Seminar: Radio Interferometry of Lightning

Tuesday, January 21, 2020
11:00 AM - 12:00 PM
401 Morse Hall
Event Type

Space Science Center Seminar Tuesday, January 21st in Morse 401 at 11am

Speaker:  Michael Stock, Earth Networks

Title:  Radio Interferometry of Lightning

Abstract:  When a lightning flash occurs, it produces copious amounts of radio frequency radiation over a broad spectral range.  Multiple, spatially  separated measurements of lightning radio emission  can be combined to locate and map the lightning flash.  Historically, this has been done by measuring the arrival time of the radio emission, and then solving for the source location using triangulation.  These time-of-arrival techniques have been quite successful, and have dramatically broadened our understanding of lightning processes, and climatology.  But there is another way, the radio signals can be combined and correlated against each other using interferometric techniques.  Lightning interferometers have existed and been used in lightning studies since the 70's, but their relative complexity and expense has limited their impact.  In recent years, technological advances in data recorders and computation have made lightning interferometers much more attainable and practical than they were in the past, and has vastly expanded their capabilities as a scientific instrument.  This led to a resurgence of interest in lightning interferometers, and an accompanied advancement of scientific understand of lightning physics.  In this presentation I will discuss the basics of how lightning interferometry works at both high and low frequencies.  Along the way, we'll touch on some cool science, and end with where I think things may be heading in the future.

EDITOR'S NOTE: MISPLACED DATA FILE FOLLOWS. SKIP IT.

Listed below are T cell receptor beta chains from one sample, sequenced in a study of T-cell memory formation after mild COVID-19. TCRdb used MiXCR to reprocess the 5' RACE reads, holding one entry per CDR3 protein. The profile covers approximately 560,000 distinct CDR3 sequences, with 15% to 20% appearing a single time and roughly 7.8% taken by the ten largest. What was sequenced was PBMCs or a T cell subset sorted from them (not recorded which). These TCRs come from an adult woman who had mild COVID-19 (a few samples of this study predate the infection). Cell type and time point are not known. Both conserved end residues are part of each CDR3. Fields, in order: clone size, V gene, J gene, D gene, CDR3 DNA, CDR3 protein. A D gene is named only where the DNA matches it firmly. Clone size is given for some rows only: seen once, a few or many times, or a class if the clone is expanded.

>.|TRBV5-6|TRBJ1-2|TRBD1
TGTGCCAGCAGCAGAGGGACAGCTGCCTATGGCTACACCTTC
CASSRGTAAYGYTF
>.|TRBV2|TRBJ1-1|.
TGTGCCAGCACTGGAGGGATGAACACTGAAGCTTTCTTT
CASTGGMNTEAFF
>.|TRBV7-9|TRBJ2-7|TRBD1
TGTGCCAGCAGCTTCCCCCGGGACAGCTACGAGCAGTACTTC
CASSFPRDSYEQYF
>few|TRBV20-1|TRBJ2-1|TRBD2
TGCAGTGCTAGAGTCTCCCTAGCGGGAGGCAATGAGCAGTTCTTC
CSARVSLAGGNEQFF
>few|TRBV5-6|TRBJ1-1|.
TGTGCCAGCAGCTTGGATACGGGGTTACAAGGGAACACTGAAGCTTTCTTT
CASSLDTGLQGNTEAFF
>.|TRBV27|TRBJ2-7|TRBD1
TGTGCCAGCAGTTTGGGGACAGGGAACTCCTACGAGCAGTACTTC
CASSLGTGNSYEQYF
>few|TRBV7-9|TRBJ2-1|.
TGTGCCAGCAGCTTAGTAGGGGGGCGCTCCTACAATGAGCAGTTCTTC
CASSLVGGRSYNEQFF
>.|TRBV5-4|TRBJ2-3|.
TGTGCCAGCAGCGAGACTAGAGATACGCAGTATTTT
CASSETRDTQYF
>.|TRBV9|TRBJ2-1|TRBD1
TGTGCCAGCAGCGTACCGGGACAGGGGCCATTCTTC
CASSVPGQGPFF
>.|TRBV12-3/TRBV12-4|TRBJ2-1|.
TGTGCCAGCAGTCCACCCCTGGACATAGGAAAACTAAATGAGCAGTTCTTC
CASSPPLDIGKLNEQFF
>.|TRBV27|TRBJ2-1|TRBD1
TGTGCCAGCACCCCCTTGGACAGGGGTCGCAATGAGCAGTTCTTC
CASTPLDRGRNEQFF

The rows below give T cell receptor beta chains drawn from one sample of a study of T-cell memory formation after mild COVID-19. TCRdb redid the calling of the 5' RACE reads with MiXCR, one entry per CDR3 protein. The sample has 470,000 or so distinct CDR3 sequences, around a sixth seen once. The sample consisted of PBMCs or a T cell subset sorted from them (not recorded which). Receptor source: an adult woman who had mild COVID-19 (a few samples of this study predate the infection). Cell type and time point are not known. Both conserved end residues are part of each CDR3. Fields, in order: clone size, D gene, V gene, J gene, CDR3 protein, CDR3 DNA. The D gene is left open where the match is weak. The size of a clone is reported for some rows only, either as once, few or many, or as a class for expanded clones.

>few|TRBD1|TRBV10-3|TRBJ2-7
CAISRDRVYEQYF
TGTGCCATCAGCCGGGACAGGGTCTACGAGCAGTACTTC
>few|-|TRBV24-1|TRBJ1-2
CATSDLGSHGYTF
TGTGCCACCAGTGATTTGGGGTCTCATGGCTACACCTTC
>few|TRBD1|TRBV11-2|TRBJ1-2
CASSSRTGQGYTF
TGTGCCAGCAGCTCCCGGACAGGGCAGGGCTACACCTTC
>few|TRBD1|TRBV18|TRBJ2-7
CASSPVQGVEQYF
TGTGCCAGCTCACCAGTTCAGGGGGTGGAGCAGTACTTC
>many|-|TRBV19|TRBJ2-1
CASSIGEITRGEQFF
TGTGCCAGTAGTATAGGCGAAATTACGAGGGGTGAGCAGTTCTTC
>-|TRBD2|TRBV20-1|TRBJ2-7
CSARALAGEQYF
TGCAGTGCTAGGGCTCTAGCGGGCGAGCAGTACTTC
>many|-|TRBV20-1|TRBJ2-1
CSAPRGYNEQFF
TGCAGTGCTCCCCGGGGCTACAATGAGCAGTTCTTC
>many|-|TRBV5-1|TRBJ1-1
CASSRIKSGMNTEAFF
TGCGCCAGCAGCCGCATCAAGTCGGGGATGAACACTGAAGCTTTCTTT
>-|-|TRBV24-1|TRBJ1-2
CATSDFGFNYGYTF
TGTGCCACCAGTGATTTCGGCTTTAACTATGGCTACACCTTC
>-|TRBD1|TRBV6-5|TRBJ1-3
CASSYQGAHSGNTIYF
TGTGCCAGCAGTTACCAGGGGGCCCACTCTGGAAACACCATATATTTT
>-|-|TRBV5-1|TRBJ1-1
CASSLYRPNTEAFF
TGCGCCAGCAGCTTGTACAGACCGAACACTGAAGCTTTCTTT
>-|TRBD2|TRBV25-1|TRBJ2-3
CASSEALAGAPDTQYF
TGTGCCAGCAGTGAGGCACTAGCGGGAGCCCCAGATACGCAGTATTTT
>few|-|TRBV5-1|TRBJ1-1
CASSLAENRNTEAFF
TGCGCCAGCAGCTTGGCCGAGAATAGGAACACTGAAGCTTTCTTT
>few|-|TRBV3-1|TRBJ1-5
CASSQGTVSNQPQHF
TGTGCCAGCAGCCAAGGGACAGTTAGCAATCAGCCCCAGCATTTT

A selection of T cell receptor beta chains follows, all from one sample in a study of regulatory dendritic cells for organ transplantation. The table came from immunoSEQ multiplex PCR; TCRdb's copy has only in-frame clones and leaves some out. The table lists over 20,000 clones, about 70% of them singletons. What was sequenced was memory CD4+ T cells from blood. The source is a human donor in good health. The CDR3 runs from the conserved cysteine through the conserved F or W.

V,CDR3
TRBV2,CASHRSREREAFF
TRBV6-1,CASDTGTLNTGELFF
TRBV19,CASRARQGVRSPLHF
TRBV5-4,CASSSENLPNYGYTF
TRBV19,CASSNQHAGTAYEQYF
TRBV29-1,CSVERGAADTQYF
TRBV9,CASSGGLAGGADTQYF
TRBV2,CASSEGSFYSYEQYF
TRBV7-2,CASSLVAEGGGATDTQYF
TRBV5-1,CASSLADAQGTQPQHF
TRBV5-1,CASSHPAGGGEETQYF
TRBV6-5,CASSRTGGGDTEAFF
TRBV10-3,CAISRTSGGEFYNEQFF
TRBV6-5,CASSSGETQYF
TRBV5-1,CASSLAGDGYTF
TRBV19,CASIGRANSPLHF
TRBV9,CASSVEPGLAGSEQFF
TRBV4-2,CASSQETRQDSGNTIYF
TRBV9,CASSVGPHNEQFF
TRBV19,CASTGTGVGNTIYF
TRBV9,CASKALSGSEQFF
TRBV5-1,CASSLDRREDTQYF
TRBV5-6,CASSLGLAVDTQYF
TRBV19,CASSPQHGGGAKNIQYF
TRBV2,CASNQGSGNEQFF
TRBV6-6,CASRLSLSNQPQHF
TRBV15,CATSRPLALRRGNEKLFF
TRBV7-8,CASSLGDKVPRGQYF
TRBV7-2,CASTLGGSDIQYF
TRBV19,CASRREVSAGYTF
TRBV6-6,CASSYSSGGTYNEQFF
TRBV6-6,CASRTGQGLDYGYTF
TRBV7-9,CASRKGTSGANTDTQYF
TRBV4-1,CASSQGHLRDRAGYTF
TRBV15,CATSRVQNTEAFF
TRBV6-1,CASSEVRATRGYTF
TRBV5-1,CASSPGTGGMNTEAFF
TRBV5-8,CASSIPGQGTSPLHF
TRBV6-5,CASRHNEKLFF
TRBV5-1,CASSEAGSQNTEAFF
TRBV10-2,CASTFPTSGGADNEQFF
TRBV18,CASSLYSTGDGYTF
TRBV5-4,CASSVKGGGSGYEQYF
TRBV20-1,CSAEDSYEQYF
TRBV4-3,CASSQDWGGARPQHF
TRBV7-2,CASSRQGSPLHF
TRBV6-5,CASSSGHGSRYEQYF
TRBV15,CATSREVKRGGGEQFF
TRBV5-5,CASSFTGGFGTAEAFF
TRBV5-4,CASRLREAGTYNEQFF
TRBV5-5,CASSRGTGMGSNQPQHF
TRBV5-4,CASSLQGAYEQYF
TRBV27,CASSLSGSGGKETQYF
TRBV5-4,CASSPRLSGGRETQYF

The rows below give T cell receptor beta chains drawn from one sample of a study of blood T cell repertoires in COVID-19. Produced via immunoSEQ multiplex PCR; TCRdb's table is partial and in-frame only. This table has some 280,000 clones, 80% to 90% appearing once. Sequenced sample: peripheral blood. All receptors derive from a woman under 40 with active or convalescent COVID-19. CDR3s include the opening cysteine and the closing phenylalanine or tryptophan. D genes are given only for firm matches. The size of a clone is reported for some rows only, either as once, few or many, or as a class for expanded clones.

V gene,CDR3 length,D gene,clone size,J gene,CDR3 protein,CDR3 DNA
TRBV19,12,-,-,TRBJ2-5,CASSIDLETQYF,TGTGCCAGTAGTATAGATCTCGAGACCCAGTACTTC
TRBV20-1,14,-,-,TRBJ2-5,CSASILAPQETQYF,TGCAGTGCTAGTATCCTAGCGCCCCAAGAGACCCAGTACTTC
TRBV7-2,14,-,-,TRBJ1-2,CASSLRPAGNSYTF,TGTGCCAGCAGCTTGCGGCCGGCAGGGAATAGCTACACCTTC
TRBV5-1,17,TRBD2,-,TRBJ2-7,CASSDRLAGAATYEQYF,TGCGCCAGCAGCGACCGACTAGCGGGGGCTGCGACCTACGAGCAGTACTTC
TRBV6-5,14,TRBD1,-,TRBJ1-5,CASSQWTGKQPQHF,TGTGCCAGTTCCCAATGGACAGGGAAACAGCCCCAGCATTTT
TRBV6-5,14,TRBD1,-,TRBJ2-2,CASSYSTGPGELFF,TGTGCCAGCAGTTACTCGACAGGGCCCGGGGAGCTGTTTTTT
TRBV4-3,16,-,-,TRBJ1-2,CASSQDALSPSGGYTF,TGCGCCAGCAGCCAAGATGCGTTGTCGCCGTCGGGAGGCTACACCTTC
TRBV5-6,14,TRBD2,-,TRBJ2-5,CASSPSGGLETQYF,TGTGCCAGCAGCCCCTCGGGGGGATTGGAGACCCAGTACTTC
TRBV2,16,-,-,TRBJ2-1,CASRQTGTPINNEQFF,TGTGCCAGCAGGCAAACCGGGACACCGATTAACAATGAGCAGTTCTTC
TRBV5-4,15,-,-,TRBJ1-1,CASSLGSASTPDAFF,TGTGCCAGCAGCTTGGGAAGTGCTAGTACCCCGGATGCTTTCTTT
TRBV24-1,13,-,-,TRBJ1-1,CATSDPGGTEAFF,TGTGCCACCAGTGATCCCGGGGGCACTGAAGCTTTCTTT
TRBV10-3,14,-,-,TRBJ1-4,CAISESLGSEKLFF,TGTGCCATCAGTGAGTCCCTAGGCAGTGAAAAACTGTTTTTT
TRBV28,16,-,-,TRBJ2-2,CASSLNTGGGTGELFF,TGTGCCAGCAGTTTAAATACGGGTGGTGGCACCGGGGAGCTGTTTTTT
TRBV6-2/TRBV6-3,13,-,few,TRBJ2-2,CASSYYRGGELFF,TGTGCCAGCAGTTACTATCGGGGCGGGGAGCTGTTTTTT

Bio: Dr. Michael Stock completed his PhD in atmospheric physics at  New Mexico Institute of Mining and Technology in Socorro, New Mexico.  Today he is the principal lightning scientist at Earth Networks where he is responsible for the research and development of all lightning products and services, including the Earth Networks Total Lightning Network (ENTLN), a network of over 1800 lightning sensors distributed around the world.  Dr. Stock has more than 18 years of experience conducting lightning research with projects including balloon born lightning measurements, low frequency observations of lightning in thunderstorms and hurricanes, effects of lightning on shallow mines, radio emission of explosives and rockets, low frequency magnetic measurements of lightning, VHF lightning interferometers, low frequency mapping of lightning flashes, calibration and validation of space base lightning mapping systems, and more.

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